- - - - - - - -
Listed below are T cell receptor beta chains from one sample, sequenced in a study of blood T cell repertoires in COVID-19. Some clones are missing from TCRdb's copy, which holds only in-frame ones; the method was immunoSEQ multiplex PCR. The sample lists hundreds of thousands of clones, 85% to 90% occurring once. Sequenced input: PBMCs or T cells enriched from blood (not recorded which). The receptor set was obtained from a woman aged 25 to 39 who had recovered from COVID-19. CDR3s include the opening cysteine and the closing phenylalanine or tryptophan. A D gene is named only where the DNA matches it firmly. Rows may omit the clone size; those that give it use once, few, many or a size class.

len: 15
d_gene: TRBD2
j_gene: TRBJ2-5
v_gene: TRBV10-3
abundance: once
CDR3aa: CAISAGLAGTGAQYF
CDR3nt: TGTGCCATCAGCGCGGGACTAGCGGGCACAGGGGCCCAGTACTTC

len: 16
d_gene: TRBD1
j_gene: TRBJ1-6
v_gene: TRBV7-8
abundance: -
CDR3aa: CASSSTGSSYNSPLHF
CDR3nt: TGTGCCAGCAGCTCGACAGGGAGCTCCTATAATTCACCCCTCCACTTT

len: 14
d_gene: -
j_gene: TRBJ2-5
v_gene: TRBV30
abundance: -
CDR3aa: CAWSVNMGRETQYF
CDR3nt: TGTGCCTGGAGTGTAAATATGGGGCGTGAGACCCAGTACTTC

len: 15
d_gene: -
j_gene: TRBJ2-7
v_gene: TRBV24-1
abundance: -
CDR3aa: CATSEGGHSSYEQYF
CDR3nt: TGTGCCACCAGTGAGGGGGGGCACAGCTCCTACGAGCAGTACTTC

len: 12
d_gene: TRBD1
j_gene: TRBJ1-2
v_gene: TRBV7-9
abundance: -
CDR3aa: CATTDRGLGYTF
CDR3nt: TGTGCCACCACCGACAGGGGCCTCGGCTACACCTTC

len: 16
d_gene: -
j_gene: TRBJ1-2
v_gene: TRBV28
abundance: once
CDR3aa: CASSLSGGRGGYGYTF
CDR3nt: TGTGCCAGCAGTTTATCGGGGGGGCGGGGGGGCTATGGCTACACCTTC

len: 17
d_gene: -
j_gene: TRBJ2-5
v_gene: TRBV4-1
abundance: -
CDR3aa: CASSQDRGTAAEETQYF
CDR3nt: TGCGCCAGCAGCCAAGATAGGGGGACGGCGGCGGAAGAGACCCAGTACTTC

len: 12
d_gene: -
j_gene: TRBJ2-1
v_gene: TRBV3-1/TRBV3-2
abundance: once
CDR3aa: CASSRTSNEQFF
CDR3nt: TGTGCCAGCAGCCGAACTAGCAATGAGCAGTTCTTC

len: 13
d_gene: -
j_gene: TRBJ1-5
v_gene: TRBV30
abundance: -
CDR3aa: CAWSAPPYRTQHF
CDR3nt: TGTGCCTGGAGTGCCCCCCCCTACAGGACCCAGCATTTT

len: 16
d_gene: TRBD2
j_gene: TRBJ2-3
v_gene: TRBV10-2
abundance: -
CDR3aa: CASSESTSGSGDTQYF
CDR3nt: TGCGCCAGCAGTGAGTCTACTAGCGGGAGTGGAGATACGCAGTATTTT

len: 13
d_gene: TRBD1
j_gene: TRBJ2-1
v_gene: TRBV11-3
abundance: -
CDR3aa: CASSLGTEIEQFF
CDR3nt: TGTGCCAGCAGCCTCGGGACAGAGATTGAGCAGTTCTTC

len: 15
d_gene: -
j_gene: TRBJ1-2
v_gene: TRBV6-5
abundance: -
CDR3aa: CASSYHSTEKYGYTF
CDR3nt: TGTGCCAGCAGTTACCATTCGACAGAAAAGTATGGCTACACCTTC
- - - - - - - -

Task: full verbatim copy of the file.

Listed below are T cell receptor beta chains from one sample, sequenced in a study of blood T cell repertoires in COVID-19. Some clones are missing from TCRdb's copy, which holds only in-frame ones; the method was immunoSEQ multiplex PCR. The sample lists hundreds of thousands of clones, 85% to 90% occurring once. Sequenced input: PBMCs or T cells enriched from blood (not recorded which). The receptor set was obtained from a woman aged 25 to 39 who had recovered from COVID-19. CDR3s include the opening cysteine and the closing phenylalanine or tryptophan. A D gene is named only where the DNA matches it firmly. Rows may omit the clone size; those that give it use once, few, many or a size class.

len: 15
d_gene: TRBD2
j_gene: TRBJ2-5
v_gene: TRBV10-3
abundance: once
CDR3aa: CAISAGLAGTGAQYF
CDR3nt: TGTGCCATCAGCGCGGGACTAGCGGGCACAGGGGCCCAGTACTTC

len: 16
d_gene: TRBD1
j_gene: TRBJ1-6
v_gene: TRBV7-8
abundance: -
CDR3aa: CASSSTGSSYNSPLHF
CDR3nt: TGTGCCAGCAGCTCGACAGGGAGCTCCTATAATTCACCCCTCCACTTT

len: 14
d_gene: -
j_gene: TRBJ2-5
v_gene: TRBV30
abundance: -
CDR3aa: CAWSVNMGRETQYF
CDR3nt: TGTGCCTGGAGTGTAAATATGGGGCGTGAGACCCAGTACTTC

len: 15
d_gene: -
j_gene: TRBJ2-7
v_gene: TRBV24-1
abundance: -
CDR3aa: CATSEGGHSSYEQYF
CDR3nt: TGTGCCACCAGTGAGGGGGGGCACAGCTCCTACGAGCAGTACTTC

len: 12
d_gene: TRBD1
j_gene: TRBJ1-2
v_gene: TRBV7-9
abundance: -
CDR3aa: CATTDRGLGYTF
CDR3nt: TGTGCCACCACCGACAGGGGCCTCGGCTACACCTTC

len: 16
d_gene: -
j_gene: TRBJ1-2
v_gene: TRBV28
abundance: once
CDR3aa: CASSLSGGRGGYGYTF
CDR3nt: TGTGCCAGCAGTTTATCGGGGGGGCGGGGGGGCTATGGCTACACCTTC

len: 17
d_gene: -
j_gene: TRBJ2-5
v_gene: TRBV4-1
abundance: -
CDR3aa: CASSQDRGTAAEETQYF
CDR3nt: TGCGCCAGCAGCCAAGATAGGGGGACGGCGGCGGAAGAGACCCAGTACTTC

len: 12
d_gene: -
j_gene: TRBJ2-1
v_gene: TRBV3-1/TRBV3-2
abundance: once
CDR3aa: CASSRTSNEQFF
CDR3nt: TGTGCCAGCAGCCGAACTAGCAATGAGCAGTTCTTC

len: 13
d_gene: -
j_gene: TRBJ1-5
v_gene: TRBV30
abundance: -
CDR3aa: CAWSAPPYRTQHF
CDR3nt: TGTGCCTGGAGTGCCCCCCCCTACAGGACCCAGCATTTT

len: 16
d_gene: TRBD2
j_gene: TRBJ2-3
v_gene: TRBV10-2
abundance: -
CDR3aa: CASSESTSGSGDTQYF
CDR3nt: TGCGCCAGCAGTGAGTCTACTAGCGGGAGTGGAGATACGCAGTATTTT

len: 13
d_gene: TRBD1
j_gene: TRBJ2-1
v_gene: TRBV11-3
abundance: -
CDR3aa: CASSLGTEIEQFF
CDR3nt: TGTGCCAGCAGCCTCGGGACAGAGATTGAGCAGTTCTTC

len: 15
d_gene: -
j_gene: TRBJ1-2
v_gene: TRBV6-5
abundance: -
CDR3aa: CASSYHSTEKYGYTF
CDR3nt: TGTGCCAGCAGTTACCATTCGACAGAAAAGTATGGCTACACCTTC